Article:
London 7.9 km
Hi everyone, and welcome to the Tour de France. Also, welcome to the first post from the Group News Blog Sports Desk.
Our motto here at GNB Sports is of course, Fuck the Fucking Yankees, something which makes no sense at all when yelled at a bunch of world-class cyclists screaming by at 60 km per hour. But as the Tour de France this year starts in London, moves through England, Belgium and finally arrives at the French city of Compiegne where the classic Paris-Roubaix race starts, while I'm stuck here covering the race from Seattle, my screaming at my television about the Yankees will hopefully not upset the world-class peloton. Which is used to being yelled at anyway.
Here, you try it: Fuck the Fucking Yankees. Good. Well done.
A few coverage notes. If you want to watch the outstanding TV coverage on Versus Television, it typically airs four times a day. LIVE first thing in the morning ET. Then repeated throughout the day in slightly shorter versions, and then an evening expanded version. The morning show is anchored by the best team in English-speaking cycling broadcast journalism, Phil Ligget and Paul Sherwen. The expanded evening coverage (in past years) has been anchored by Bob Roll and Al Trautwig, with Phil and Paul only on tape for the final klicks of the evening via tape from the morning.
We will be posting most days INCLUDING THE TOP TEN FINISHERS AND LEADING RESULTS OF THE DAY, shortly after the stage winner for the day has crossed the finish line. We will not be waiting for the full peloton to come in, nor will we be waiting for later broadcasts. If you want to watch on-air coverage later without knowing the results, don't read TDF posts which have Stage designations, e.g.: Tour de France: Stage 1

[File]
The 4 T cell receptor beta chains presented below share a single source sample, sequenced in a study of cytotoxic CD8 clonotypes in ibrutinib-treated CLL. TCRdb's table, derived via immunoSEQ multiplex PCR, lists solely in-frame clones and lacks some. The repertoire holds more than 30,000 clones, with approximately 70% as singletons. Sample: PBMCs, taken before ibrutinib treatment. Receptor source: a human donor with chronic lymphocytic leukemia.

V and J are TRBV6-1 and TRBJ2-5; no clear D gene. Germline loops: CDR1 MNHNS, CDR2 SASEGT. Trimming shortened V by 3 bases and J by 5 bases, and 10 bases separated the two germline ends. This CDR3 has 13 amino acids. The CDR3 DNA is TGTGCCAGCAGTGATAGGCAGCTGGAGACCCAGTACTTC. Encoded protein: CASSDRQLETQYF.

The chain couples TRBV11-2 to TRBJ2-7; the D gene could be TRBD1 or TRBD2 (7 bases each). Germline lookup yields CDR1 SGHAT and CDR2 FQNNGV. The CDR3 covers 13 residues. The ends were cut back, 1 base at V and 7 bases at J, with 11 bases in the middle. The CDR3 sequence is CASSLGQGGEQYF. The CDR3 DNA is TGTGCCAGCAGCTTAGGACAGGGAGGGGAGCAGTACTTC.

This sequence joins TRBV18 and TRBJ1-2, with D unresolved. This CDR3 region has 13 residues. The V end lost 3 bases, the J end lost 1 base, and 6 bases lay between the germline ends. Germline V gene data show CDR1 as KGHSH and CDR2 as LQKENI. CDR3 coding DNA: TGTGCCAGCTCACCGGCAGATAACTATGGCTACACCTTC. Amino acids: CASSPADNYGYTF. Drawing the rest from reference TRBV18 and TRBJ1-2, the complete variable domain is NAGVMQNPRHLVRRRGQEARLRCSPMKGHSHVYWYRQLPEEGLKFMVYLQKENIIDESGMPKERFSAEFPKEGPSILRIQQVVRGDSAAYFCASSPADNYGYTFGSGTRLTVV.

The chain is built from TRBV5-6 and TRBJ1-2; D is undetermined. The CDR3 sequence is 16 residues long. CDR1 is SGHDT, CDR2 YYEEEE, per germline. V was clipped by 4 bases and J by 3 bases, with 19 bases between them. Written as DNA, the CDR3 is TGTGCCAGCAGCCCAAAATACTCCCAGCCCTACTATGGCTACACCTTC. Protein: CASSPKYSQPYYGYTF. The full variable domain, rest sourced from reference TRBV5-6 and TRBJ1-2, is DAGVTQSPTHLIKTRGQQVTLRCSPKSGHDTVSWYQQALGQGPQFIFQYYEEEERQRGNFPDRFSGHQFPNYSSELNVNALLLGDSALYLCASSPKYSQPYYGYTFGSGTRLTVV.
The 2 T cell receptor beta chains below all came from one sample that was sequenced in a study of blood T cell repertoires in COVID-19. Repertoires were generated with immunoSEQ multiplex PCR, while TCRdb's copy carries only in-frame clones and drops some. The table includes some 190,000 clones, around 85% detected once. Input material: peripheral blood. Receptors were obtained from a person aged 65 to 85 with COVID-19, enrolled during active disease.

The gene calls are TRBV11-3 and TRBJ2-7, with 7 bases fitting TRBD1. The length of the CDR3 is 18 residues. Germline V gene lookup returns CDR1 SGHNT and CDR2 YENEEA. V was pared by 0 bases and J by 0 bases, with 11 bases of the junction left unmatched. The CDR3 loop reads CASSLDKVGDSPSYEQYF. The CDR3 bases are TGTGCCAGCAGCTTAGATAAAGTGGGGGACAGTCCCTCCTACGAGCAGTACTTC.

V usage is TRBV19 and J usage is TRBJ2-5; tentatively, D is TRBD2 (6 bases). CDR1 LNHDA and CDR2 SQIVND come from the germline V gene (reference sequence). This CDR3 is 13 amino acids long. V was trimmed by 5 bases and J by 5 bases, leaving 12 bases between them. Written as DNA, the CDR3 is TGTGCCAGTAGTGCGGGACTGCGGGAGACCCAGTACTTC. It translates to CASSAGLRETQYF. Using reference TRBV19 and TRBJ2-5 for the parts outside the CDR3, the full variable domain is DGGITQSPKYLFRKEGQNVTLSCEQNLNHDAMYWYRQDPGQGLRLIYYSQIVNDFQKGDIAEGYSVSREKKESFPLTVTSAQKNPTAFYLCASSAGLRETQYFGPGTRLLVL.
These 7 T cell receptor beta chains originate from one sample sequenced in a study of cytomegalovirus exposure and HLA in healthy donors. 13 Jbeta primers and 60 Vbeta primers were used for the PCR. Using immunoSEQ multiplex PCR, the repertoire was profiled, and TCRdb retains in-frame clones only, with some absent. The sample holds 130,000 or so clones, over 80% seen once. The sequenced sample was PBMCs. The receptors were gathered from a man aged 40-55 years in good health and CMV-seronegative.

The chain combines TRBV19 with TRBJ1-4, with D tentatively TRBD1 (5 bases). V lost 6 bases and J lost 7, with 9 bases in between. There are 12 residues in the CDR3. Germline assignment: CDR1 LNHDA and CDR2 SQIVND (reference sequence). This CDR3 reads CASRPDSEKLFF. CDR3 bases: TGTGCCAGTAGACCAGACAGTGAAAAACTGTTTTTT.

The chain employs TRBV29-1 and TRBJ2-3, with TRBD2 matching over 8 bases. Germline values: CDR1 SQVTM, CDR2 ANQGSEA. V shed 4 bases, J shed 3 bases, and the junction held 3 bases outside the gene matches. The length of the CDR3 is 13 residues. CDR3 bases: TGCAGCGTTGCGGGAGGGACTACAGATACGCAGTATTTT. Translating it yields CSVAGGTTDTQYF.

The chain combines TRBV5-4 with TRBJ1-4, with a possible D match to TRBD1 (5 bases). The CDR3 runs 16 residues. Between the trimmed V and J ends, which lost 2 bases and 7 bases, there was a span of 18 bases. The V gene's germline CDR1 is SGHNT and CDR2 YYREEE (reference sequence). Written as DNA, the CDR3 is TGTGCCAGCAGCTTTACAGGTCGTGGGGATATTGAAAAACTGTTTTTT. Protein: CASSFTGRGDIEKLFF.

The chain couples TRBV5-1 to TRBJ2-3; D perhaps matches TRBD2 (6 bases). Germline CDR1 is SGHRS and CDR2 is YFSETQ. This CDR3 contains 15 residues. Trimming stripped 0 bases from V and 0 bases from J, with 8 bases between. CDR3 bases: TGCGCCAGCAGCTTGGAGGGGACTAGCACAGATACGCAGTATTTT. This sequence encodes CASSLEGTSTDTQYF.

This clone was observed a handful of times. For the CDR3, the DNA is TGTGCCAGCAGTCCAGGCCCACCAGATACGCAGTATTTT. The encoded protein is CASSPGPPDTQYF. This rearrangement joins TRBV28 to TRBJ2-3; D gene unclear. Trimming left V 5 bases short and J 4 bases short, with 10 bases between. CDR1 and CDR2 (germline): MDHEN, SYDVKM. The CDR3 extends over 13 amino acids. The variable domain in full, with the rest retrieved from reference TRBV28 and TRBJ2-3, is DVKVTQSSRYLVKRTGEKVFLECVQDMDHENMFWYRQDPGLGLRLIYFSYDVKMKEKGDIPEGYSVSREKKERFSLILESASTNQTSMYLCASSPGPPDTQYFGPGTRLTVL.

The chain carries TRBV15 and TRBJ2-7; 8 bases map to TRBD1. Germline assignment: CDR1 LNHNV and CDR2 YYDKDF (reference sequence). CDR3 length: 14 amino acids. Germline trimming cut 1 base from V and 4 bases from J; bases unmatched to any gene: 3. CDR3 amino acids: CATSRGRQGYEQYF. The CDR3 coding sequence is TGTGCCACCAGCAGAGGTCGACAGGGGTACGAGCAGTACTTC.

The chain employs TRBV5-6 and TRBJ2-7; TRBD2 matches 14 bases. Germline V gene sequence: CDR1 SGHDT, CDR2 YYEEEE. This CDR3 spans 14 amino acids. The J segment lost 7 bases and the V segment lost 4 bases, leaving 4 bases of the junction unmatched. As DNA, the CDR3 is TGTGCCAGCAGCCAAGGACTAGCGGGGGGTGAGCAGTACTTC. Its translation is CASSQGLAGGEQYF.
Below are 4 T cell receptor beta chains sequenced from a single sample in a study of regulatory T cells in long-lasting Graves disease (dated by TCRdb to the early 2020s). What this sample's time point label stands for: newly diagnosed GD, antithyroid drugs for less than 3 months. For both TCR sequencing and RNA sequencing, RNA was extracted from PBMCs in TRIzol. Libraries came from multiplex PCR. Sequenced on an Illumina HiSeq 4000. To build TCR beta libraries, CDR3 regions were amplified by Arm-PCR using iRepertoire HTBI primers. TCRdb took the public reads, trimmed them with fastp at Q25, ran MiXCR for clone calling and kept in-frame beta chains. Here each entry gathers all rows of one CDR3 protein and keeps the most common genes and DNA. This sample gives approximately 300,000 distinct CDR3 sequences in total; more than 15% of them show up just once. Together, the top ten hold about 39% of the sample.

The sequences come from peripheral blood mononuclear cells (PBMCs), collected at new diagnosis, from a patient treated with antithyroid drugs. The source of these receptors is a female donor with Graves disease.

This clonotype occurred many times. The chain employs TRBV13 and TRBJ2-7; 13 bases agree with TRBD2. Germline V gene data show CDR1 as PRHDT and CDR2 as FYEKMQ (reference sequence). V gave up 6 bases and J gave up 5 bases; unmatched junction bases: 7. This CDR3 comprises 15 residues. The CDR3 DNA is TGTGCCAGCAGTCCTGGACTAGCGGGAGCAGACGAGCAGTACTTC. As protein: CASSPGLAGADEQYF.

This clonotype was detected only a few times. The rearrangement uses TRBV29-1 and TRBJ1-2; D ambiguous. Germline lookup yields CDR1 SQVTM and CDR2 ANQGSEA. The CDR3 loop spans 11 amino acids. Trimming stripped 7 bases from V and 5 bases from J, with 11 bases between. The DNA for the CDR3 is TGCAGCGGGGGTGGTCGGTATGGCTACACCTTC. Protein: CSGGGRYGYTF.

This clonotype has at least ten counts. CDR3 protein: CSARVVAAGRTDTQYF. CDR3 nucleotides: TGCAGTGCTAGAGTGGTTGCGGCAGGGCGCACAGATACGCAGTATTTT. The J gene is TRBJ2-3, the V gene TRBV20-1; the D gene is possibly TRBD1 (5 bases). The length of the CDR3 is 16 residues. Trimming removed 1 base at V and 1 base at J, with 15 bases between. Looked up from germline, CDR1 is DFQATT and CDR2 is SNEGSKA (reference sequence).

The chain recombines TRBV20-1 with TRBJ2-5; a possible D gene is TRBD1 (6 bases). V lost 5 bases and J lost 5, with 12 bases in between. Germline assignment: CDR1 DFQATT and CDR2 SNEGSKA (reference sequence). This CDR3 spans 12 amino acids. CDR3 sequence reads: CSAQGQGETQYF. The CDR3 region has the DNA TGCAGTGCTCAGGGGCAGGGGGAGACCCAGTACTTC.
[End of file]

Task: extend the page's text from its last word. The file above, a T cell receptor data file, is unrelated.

Again -- we will be posting stage results as we know them. These posts are designated as TDF posts with a STAGE DESIGNATION in the headline, e.g.: Tour de France, Stage 13
There will not be any spoiler designations within the post; we are going to talk about what happened. So, fair warning. This post is a post about the Prologue, and in three or four paragraphs, we'll start talking about what happened.
We will do some Tour posts which are about drugs, gear, and other topics which strike my fancy, and have little to do with the results. These will not have a Tour de France headline.
One final coverage note. It is possible we may be late in getting posts up some days. If so, we apologise in advance. We'll do our best to get coverage up as soon after a stage win as possible, but we shall see what happens. This whole blogging thing, like on a daily basis... it's new. Even with four of us, it's a trip, okay. So we'll see how doing a daily post on a live event goes. *shudders* I mean, "Oh joy, this will be fun!"
So, with that out of the way...
Today's prologue, besides being held in London, and keeping the Queen trapped in her castle for the duration, was a great kick off to the Tour. 189 riders started the Tour. If history is any guide, 1 Prologue, 20 Stages, and 2 rest days later, roughly one-third of those riders will be gone.
The American favorite, Levi Leipheimer sits only 40 seconds back. His teammate, the old man of the Discovery Team, George Hincapie, came in third, 23 seconds back. Andreas Kloden kicked ass with a time of 9:03 in second place. And world-champion in the Time Trial, Fabian Cancellara, the enormous Swiss starts the tour back in yellow again with an absolutely amazing time of 08:50, wiping the field by 13 seconds.
Tomorrow morning the Tour starts for real with Stage One, viewable LIVE in the United States on Versus, Sunday, July 8, 5:30 - 8:00 AM ET.
Here are the video highlights from today. More great Tour coverage at VeloNews.
See you tomorrow for Stage 1. Time to go bicycling with my kids!
TDF: STANDINGS AFTER PROLOGUE
|1|| 033 ||CANCELLARA, Fabian||SUI||CSC||00:08:50.000||00:00:00.000|
|7||191||VINOKOUROV, Alexandre|| KAZ ||AST||00:09:20.000||00:00:30.000|
|10||169||VAUGRENARD, Benoît||FRA||FDJ||00:09:22.000|| 00:00:32.000|